Mortgage lending booms as Brexit fears “wide of the mark”

Posted 30 September 2016 by Nick Parkhouse

A nine-year high on August mortgage lending contradicted widespread fears for a post-Brexit slump in the home loan market...

Fears that the mortgage market was set for a post-Brexit slump have proved to be “wide of the mark” with lenders reporting the strongest August in nine years. Lending was stronger than expected with rock-bottom rates driving the market.

The Council of Mortgage Lenders (CML) has reported that mortgage lending bounced back in August, with £22.5bn of loans handed out - a 7% increase on July's total of £21.1bn. August's lending represented a 15% year-on-year rise, from £19.5bn in August 2015.

The CML says: "This is the highest August figure since 2007 when gross lending reached £33.6 billion."

August was the highest lending amount since March, when the market was inflated by buy-to-let investors rushing to complete in order to beat an increase in stamp duty on investment properties.

CML senior economist Mohammad Jamei says: "Widely voiced fears in recent months about the housing market have proved to be wide of the mark. Prospects for house purchase activity post-referendum look slightly subdued, when compared to late 2015 and early 2016. However, sentiment in the market recovered in August. This is reflected in stronger-than-expected transaction figures, and in our gross lending estimate."

The strong lending figures are the latest in a stream of positive economic data that has emerged since the EU referendum. The Office for National Statistics concluded last week that there was no evidence the referendum had caused a severe shock to the economy despite months of warnings from experts ahead of the poll on 23 June.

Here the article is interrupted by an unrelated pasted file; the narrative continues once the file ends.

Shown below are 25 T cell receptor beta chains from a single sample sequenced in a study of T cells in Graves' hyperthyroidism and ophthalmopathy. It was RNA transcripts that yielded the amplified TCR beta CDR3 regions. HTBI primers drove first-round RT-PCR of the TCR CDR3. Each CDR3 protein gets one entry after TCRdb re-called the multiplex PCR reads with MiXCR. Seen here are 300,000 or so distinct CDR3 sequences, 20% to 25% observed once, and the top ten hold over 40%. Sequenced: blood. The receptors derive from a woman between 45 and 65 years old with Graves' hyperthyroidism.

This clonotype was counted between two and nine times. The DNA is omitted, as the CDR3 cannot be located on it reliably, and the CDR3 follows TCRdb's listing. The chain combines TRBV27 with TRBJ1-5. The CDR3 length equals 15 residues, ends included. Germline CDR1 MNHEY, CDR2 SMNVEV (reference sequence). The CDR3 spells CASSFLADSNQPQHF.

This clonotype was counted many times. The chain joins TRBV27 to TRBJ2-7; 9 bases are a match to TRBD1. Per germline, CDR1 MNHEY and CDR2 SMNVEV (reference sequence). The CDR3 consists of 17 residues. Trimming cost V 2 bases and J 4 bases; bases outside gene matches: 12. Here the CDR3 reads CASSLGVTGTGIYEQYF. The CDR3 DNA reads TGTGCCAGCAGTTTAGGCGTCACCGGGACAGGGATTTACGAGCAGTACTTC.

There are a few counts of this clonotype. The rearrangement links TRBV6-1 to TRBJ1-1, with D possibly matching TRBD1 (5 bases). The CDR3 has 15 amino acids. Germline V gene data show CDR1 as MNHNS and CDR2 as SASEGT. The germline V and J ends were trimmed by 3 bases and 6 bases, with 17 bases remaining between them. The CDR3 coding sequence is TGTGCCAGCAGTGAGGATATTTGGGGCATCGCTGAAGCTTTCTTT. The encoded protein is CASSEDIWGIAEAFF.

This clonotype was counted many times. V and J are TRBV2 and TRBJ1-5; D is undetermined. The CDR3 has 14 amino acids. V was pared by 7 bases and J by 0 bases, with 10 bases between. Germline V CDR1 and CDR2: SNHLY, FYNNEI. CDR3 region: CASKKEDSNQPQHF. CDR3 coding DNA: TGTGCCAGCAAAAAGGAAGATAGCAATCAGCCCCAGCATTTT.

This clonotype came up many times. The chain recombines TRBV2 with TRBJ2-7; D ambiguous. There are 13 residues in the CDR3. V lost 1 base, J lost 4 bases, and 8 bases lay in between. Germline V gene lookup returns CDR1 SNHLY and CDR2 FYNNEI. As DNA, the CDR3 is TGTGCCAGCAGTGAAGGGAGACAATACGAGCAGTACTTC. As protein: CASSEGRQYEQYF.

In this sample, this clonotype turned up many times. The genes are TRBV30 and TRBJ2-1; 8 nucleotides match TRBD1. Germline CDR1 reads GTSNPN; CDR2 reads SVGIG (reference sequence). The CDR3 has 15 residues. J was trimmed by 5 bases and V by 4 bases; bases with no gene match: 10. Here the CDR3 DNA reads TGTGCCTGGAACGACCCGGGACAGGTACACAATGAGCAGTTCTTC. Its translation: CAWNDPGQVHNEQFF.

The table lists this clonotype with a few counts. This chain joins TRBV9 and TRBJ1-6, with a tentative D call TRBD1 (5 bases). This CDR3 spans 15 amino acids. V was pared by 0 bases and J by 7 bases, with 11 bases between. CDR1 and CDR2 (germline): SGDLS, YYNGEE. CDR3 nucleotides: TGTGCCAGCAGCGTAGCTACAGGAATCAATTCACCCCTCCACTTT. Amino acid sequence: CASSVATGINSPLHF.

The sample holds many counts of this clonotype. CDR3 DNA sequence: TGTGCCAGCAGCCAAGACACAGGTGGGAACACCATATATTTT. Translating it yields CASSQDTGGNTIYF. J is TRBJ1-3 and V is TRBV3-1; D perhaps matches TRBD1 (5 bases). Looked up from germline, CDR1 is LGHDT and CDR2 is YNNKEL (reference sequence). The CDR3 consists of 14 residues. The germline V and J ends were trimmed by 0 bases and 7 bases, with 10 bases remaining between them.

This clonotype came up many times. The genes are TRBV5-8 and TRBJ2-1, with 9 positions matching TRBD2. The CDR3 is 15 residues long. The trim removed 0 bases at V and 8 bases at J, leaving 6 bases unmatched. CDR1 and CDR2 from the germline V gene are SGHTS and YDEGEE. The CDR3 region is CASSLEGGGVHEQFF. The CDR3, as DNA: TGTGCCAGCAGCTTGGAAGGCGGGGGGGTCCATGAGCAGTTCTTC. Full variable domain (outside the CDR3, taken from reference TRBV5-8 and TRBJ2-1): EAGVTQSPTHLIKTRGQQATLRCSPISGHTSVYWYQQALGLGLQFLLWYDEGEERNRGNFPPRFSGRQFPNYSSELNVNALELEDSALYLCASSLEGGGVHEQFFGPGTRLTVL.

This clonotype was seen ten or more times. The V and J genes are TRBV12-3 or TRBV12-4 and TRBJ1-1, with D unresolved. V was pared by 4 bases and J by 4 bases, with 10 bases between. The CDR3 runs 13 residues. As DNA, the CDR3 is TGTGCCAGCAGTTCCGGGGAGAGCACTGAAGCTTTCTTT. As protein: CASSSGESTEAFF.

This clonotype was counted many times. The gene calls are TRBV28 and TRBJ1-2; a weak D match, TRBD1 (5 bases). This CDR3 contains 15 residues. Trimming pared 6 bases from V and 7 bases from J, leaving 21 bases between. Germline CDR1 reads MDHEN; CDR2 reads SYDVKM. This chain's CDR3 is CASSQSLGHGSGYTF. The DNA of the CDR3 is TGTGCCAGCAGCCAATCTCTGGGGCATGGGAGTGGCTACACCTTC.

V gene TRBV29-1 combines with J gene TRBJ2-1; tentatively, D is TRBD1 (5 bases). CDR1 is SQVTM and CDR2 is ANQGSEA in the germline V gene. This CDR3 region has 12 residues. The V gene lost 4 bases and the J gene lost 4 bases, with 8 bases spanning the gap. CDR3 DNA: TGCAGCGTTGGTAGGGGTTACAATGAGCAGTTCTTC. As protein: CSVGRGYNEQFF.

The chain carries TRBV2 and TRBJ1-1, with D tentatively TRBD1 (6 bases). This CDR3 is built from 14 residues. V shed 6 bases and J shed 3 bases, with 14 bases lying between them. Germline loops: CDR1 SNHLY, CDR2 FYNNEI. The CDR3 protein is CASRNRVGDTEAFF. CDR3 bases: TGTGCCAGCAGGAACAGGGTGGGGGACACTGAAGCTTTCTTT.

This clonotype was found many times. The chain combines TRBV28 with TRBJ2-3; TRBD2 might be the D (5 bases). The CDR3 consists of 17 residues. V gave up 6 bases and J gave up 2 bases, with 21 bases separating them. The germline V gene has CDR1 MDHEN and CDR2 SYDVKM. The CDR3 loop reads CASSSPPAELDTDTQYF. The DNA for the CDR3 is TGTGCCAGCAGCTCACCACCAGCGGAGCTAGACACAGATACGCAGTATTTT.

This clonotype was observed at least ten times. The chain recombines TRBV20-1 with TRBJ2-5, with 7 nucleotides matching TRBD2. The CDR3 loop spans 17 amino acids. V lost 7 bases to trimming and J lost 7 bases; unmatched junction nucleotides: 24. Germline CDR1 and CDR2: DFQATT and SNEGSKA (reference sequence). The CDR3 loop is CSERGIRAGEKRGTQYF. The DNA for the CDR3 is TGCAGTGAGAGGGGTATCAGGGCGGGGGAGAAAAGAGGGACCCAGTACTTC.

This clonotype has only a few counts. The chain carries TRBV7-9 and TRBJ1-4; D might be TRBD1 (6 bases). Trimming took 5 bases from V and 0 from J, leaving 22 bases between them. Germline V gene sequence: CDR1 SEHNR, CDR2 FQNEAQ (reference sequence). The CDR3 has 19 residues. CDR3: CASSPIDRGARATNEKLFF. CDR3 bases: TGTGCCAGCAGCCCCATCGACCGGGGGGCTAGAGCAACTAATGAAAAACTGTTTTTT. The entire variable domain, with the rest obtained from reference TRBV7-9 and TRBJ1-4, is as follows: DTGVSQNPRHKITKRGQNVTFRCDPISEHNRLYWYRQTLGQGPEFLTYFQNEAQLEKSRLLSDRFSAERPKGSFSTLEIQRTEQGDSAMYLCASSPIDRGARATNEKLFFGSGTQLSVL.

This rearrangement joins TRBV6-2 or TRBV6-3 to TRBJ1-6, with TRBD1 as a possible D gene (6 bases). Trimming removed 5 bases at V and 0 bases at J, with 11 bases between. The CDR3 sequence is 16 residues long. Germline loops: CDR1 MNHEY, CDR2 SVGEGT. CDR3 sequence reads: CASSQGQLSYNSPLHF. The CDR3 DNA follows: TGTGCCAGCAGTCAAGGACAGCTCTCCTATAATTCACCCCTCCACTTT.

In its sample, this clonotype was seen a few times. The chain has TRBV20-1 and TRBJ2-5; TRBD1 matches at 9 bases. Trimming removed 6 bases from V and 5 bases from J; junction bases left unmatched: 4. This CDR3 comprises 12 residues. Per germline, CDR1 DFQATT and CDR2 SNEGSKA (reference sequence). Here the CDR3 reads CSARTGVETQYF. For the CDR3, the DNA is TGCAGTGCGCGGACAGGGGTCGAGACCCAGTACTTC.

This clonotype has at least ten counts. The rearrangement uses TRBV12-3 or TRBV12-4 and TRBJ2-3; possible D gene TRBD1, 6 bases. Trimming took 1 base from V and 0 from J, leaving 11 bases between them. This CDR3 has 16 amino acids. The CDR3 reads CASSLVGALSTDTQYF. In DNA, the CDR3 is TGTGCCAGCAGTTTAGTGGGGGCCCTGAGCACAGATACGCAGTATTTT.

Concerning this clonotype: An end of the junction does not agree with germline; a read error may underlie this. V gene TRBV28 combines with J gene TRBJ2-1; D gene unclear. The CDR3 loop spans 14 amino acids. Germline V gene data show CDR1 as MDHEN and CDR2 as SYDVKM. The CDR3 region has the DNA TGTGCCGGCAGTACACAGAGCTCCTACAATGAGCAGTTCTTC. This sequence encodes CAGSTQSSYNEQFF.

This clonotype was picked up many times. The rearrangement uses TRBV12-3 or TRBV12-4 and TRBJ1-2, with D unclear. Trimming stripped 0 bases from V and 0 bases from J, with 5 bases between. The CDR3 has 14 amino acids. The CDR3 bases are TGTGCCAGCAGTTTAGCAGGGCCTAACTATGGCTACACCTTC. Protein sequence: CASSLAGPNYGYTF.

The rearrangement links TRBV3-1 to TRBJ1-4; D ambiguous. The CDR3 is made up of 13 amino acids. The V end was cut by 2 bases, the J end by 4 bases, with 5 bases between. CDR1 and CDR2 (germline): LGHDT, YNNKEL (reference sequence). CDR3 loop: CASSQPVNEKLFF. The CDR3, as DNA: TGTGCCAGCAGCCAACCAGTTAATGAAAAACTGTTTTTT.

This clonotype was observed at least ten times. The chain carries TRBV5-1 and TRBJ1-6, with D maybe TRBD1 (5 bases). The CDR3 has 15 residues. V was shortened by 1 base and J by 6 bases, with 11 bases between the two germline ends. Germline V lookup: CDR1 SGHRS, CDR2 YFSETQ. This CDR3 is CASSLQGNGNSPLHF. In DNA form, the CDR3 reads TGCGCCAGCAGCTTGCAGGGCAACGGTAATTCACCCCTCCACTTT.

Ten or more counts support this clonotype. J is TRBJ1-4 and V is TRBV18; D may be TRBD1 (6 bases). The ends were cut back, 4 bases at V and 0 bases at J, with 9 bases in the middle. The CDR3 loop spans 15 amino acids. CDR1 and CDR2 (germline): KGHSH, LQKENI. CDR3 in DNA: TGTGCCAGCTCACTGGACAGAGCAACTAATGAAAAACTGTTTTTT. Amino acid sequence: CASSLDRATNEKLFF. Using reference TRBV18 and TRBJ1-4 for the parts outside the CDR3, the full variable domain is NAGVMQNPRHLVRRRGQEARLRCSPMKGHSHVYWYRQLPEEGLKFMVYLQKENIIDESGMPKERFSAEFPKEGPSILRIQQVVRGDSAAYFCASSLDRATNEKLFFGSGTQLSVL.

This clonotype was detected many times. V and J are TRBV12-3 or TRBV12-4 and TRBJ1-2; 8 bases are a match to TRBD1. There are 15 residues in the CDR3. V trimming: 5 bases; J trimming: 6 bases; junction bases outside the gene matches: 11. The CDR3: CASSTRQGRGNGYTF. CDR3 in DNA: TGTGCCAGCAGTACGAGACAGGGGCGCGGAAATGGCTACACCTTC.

Base rate cut making mortgages cheaper

Experts believe that the recovery in the mortgage market is down to a number of factors. The decision by the Bank of England to reduce the base rate to 0.25% is one such factor and the cut has made mortgage costs cheaper for many homeowners.

Jamei adds: "A subsequent uptick in [mortgage] approvals is anticipated, albeit still at levels lower than earlier this year as affordability constraints and lack of properties on the market for sale continue to bear down on borrowers. The Bank also continues to indicate another rate cut on the cards, if medium-term prospects remain unchanged.”

Cuts in mortgage rates have also driven lending. Many brokers have reported an increase in remortgage business as borrowers look to look into low cost deals while potential buyers are being tempted to market - assuming that they can find a property to buy.

The Royal Institution of Chartered Surveyors (RICS) said there was still a shortage of stock for sale even though confidence in the market has begun to rise after the shock of the Brexit decision.


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